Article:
Friday, June 27, 2014

Theory 47: Chunky girls need love songs, too, especially in the summertime. (So I wrote one.)


In last week’s post, Theory 46: The perfect summer is almost free. Ask any redneck—like me! I illustrated the ideal summer of inexpensive, happy, outdoor times. Summer should be carefree, but for most women, summer also brings an embarrassing, hard to avoid circumstance that causes us great anxiety and self-hatred.

We have to wear underwear in public. Swimsuits. Yuck.

Delicious once stated, quite profoundly, that she looks better naked than she does in a swimsuit. I don’t know about naked, but I do look better in my underwear than I do in a swimsuit. Why? Because my bras are designed with suspension engineering, volume control, orthopedic support, and coverage. In a swimsuit, I feel droopy and exposed.

I lose and gain the SAME three pounds every stinking week. The schedule typically works like this:

Monday - I get motivated and go “low-carb” and drop the pounds by Thursday.
Thursday – I get cocky. I eat some bread.
Friday/Saturday/Sunday – I get loose. Agape Agave, Flower Child, Smokin’ Scrubs, and “Elaine” text up a trip to El Charro.
Monday – I beat myself up and start all over.

It’s also strange to me that whenever I sit, scrunched over in a beach chair, sweating like a chubby piccolo player at band camp in August, in my skirtankini, and watch fit young girls with 5% body fat frolic freely in the ocean, I get sooooo hungry. What the helk is that all about?

Don’t you think it’s interesting that we women know EXACTLY HOW to lose weight, but we just can’t follow through? Why is that? I ponder a few potential reasons…

  • Our husbands want us thin, so we rebel.
  • We actually love ourselves and like to treat ourselves with wine, onion dip, and milkshakes.
  • Eating too much is a secondary concern compared to the usual daily issues we face: menopause, PMS, pregnancy, infertility, serving on committees, fighting addictions (ours and other folks’), helping children with Common Core schoolwork, caring for aging parents, getting new degrees in old age, fighting the urge to run away.
  • STRESS from ridiculous primary and secondary work stress.
  • We have tooooooooo much to dooooooooo.
  • We need sister wives to help with all those to-do’s so we can plan better meals and exercise, but sister wives are taboo.
  • We watch so many zombie shows that we eat as much as we can now because we subconsciously believe one day we we’ll be stabbing our undead neighbors in their foreheads to gain access to their dusty apocalyptic pantries.

By the way, all you ,magazines and TV shows, please stop telling me I need to sleep more, drink 10,000 ounces of water each day, and exercise.

I can’t sleep because Gnome won’t go to sleep. He watches golf, in my bed, while I read textbooks (gag), until 11:00 p.m. That is THE BEST I can do right now. I get up at 6:00 a.m. in the summer (5:00 a.m. in the school year) to work, write, and think….alone. Alone! Leave me alone about my sleep situation!

I can’t drink water because water sucks. It literally has no taste. If you magazine and TV people can improve water, I'll give it a shot.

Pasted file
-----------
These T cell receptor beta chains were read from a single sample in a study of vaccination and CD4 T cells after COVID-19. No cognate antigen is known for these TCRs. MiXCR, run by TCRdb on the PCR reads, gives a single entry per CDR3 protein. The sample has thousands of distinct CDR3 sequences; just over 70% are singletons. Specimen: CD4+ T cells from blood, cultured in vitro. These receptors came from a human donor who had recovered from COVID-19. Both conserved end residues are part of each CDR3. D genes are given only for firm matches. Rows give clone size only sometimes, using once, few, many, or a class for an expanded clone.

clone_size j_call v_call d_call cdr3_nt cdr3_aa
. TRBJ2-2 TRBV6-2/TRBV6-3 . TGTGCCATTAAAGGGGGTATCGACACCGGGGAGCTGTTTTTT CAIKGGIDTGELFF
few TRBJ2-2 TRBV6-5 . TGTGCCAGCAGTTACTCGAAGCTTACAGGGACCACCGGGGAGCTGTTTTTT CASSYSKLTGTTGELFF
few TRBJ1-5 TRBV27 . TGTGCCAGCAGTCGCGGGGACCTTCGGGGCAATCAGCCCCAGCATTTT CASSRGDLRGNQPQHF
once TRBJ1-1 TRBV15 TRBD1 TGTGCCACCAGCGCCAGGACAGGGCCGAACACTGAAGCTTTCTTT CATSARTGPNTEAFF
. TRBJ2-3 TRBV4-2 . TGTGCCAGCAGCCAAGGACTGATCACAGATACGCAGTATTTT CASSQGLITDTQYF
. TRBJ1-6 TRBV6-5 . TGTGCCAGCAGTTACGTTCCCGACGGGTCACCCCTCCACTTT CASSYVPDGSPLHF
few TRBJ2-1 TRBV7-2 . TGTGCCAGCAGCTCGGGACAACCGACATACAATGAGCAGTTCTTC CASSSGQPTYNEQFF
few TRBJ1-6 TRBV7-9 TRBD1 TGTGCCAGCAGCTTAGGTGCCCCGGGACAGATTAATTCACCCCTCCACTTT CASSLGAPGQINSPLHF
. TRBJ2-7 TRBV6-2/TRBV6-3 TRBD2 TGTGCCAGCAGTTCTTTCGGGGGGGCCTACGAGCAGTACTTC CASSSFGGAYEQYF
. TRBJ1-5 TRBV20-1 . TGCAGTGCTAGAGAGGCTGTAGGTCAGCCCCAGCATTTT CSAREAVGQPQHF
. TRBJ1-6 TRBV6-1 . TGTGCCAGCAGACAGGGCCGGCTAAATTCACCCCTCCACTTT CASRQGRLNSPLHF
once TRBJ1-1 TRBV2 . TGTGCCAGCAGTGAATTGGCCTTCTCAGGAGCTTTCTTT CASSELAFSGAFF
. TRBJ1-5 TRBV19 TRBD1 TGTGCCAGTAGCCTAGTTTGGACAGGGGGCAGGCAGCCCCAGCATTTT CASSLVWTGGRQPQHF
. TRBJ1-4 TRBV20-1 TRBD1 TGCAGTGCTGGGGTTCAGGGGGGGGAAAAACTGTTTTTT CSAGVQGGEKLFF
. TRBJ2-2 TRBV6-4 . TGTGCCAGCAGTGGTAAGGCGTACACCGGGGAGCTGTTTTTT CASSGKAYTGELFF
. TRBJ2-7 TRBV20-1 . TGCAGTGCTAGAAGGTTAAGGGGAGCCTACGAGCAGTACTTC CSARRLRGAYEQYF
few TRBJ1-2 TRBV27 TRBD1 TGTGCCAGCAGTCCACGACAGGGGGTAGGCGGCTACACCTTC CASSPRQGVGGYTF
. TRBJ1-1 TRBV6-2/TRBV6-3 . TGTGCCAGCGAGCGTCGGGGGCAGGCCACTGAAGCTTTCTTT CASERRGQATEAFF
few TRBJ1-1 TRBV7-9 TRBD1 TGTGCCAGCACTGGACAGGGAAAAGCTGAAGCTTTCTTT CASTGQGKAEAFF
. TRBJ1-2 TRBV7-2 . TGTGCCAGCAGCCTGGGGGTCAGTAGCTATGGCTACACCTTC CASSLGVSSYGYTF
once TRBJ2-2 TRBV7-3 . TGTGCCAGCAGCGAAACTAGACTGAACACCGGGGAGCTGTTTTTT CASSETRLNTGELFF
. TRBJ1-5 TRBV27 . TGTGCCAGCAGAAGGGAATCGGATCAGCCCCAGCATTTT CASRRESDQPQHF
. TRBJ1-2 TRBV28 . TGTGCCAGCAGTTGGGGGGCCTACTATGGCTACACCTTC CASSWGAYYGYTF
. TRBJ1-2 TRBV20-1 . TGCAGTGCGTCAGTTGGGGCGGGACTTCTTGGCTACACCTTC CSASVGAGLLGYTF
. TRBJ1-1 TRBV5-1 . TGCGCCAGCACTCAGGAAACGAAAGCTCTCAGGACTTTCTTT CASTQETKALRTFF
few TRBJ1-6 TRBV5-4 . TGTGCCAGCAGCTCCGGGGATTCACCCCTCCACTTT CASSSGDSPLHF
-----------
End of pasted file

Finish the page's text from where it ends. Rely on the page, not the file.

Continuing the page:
I can’t exercise because I would have to get up at 4:00 a.m. or go to bed at midnight. You tell me I need sleep. Do the math. Impossible. Plus, when you exercise you need to stay hydrated with water. And, again, water sucks.

~ ~ ~

Okay folks, I am throwing in the beach towel and embracing my three pounds. I think I’ll even name them. Hmmmm. What would be most appropriate for three pudgy friends that show up every weekend? Perhaps I should name them after their lineage. Sure!

Pound 1: Mayfield (as in onion dip and ice cream)
Pound 2: Bota (as in Box)
Pound 3: Jose (as in my favorite waiter at El Charro)

By the way, I don't need to lose ONLY three pounds. Mayfield, Bota, and Jose have friends. Trust me.

Who can (or should) resist the ice cream truck?

I do need to lose all these "friends" before my breast reduction surgery so I don’t leave the hospital looking like a snowman. Whatever. I guess I'll starting the Monday that school starts in late July. Until then, I am calling this summer the “Summer of Onion Dip.” I'm going to live, and eat, and pray. Did I just plagiarize or do other women feel this way, too? Sugar, butter, wine, salt: BRING IT ON!

This is livin'.


To encourage all of you less than svelte ladies who must wear underwear in public this summer, and worse, like me, must wear underwear in public while chasing toddlers, I have re-written a song to hopefully make you feel loved. I chose the Luke Bryan song, “Country Girl Shake it for Me” because Agape Agave (a massage therapist) actually got to work on him, so naturally we are good friends – indirectly – so I think he’ll forgive me. Also, he is LOADED $$$ and won’t bother to sue public schoolteacher me. Also, he is People Magazine’s 2014 “Sexiest Man” in country music.


I strongly suggest you listen to the real song a couple of times before you read/sing my lyrics. That way you’ll know the tune. And get to see Luke Bryan. Here’s the link:


Chunky Girl Shake it for Me” 
– satirized by Bug, dedicated to every self-conscious woman ever.

Hey girl. Go on now.
You know you've got everybody looking.

Got a little donk in your big white truck,
Take off your swim skirt; don’t cover that up!
Stomp your size nine boots in the Georgia mud
Dip that chip; make me fall in love

Get up on the hood of my tractor, that’s hot!
Be careful, don’t trip, you’ll need a tetanus shot.
We can’t drive to the after hours clinic with a buzz,
You’d lose your teaching license. We’d have to put the pimento cheese up.
Let’s play it safe, stay here, and eat boiled peanuts.

Straddle that hood with your thunder thighs.
I’ll turn on Dixieland Delight.
Get all parts moving, I can’t wait,
To watch you do your thing!

Shake it for the young girls dreading bikini season,
For the sexy country women out there canning and freezing,
For the Weight Watchers, Low Carb-ers, and gluten-dodgers,
We know they ain't having fun.
Shake it for the Cross-Fitters who never enjoy a cone,
For the pageant girls marching to their mothers' drones,
For the teenagers building their self-esteem.
For the fat band geeks. Helk, they’re living the dream!